According to Reuters, there are moves at the top of the Conservative Party to depose May and replace her with Hammond. Davis would be deputy prime minister.
“I think Philip is the only plausible candidate for a couple of years, with DD (David Davis) running Brexit,” the paper (The Sunday Times) quoted a serving minister as saying.
A former cabinet colleague was quoted by the paper as saying that Hammond believed he could do the job. Not all cabinet members were in agreement, however, with some backing Davis and others favouring Foreign Secretary Boris Johnson.
A spokesman for May’s Downing Street office declined to comment.
The trouble seems to me to be that Hammond is only “better” because he and Davis may work together a bit more harmoniously to see if we can get a softer Brexit than May was proposing.
Of course, that would be good for some of us, at least. Remaining in the Customs Union and the Single Market is essential for Scotland’s economy. The trouble is that to be a part of these, countries must accept the now famous “four freedoms”.
These are freedom of movement of goods, capital, services, and labour.
And the EU is saying, if you want one, you get them all.
And of course, there is the EUs oversight of the laws that surround all of these freedoms, by (horror) European courts. And at a cost.
Now, that might be acceptable if they hadn’t run a campaign that vilified everyone who was foreign, and played big, with the help of the comic press, on the “send them home” rhetoric. That campaign ran pretty in tandem with “bring back control of our laws” to English courts, which played well with some people. Well, until the English High Court found against the government at which point, of course, the English courts became the enemies of the people! (Go figure!) The third part of the campaign made it clear that the savings to Brits would be enormous. Remember £350 million a week to the desperately underfunded Health Services? Who could resist that?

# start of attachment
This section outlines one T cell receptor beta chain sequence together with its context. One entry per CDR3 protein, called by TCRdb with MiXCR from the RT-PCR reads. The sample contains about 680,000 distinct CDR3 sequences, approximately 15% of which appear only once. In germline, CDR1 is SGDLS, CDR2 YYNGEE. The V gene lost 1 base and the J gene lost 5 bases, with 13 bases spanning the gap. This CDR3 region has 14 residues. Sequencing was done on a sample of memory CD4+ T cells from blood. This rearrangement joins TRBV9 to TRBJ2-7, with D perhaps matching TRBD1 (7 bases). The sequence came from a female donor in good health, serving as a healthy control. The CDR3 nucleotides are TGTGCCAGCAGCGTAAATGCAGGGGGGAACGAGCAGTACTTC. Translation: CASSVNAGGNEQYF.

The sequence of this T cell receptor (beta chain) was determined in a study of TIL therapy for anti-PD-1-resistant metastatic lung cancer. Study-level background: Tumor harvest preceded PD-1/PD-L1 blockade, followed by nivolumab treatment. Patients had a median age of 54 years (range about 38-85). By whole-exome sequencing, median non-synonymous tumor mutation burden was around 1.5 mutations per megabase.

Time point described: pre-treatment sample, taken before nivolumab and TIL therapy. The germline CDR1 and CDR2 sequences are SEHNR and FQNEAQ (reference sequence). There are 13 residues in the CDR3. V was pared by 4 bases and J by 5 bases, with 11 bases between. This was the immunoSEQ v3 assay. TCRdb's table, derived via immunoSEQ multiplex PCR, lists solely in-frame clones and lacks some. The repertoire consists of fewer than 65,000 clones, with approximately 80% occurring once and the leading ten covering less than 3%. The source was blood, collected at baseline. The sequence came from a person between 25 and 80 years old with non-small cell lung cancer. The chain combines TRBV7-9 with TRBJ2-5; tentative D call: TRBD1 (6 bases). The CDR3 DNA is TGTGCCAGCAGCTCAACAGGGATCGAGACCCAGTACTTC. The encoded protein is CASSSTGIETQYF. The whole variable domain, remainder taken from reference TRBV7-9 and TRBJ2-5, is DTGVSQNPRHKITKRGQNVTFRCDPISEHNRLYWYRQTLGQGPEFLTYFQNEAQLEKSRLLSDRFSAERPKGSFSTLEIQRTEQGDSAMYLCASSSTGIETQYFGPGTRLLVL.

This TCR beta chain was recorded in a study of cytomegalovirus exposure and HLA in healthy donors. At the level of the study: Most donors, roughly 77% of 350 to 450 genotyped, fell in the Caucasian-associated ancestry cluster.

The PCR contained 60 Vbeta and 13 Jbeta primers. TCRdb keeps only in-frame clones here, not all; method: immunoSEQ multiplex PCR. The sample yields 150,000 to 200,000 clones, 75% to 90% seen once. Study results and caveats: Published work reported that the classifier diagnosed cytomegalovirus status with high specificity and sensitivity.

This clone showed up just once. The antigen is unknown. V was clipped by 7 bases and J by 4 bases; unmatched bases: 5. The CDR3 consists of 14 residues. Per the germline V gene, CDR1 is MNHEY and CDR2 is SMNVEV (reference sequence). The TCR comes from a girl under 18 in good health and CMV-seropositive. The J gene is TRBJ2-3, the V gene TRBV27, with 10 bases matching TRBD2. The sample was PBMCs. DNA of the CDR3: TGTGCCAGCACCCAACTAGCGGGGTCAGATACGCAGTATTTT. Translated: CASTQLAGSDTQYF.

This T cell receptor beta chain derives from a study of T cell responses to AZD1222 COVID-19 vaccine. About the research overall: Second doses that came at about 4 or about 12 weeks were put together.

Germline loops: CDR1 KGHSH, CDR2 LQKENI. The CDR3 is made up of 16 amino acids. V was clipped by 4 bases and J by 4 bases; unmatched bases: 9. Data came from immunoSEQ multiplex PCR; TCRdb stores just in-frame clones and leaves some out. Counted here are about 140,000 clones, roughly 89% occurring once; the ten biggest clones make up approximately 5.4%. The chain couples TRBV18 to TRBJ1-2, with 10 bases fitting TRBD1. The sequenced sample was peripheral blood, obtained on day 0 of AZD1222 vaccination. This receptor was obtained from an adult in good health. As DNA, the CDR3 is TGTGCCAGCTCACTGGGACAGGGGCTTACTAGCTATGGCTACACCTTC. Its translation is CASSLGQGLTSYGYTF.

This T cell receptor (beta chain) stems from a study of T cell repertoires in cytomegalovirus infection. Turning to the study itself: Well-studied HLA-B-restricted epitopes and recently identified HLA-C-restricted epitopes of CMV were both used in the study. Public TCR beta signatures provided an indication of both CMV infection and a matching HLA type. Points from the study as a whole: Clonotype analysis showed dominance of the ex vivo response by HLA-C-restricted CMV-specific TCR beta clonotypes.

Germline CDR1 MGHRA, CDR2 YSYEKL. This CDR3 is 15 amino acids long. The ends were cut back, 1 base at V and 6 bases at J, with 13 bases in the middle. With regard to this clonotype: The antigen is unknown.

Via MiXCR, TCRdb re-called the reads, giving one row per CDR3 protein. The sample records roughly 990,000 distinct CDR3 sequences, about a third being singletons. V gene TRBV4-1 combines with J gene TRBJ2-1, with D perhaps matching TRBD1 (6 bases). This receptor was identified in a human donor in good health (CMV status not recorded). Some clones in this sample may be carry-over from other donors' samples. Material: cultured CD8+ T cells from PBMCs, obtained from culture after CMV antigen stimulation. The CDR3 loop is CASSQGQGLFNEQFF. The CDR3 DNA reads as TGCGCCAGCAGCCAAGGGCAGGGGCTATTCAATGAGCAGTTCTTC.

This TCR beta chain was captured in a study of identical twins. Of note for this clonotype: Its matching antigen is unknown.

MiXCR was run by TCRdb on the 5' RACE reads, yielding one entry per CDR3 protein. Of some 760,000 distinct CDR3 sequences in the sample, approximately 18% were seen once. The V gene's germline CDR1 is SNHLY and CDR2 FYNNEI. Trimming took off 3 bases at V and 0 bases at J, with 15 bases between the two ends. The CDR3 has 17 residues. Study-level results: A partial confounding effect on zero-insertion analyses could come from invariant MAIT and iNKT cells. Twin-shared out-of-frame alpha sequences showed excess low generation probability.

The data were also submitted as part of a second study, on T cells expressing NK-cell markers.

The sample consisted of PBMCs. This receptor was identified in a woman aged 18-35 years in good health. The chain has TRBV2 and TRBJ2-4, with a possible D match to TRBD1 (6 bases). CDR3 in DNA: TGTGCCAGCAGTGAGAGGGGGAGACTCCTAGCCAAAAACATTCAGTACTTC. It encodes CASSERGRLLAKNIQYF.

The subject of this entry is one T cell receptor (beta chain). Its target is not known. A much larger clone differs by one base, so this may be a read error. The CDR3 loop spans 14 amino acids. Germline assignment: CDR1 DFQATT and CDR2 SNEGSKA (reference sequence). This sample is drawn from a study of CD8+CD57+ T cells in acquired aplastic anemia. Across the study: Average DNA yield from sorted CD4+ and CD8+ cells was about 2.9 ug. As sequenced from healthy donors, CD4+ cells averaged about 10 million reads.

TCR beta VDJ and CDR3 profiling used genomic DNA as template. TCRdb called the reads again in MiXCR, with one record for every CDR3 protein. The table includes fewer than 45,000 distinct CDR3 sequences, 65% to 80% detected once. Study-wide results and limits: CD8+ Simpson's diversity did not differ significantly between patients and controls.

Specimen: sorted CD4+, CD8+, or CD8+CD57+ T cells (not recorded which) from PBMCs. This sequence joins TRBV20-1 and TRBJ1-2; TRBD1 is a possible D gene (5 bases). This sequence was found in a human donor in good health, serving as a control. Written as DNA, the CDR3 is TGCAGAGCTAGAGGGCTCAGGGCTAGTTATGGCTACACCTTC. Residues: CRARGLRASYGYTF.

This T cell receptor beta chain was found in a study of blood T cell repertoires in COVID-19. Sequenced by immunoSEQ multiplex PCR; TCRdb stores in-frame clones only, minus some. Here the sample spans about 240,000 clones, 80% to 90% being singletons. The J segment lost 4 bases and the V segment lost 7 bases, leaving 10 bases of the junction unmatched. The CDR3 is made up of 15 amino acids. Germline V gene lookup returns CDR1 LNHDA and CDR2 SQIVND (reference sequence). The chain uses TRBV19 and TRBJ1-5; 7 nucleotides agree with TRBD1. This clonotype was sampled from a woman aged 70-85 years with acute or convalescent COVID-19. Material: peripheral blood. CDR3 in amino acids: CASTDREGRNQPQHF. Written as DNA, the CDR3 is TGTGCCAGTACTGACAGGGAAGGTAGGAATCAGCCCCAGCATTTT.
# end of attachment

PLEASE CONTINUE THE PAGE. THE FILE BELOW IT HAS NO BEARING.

If that was the three-pronged attack that the campaign came up with (and won on), it’s a bit hard for it now to say, “erm… well, actually, the foreigners won’t go home; the European courts will still have sway, and we probably won’t save any money”.
Then they’d have to explain that, whilst being in more or less the same situation as before, there won’t be any more EU social or infrastructure grants, farmers will have to rely on the UK government for subsidies and finally, the UK will no longer have any veto on the regulations that it has to obey.
Some might say that Mrs May was right, no deal is worse than a bad deal…
I just wonder how long the Tory Party could hold it together if that were the outcome, regardless of leadership, if that was what they had to put to the people in 2019.
Return of Farage and UKIP, backed by the EDL, DUP, Britain First, and England’s own Marine Le Penn: Tommy Robinson?
For a more detailed (and knowledgeable) coverage of Brexit, I advise a regular read over at Terry’s blog.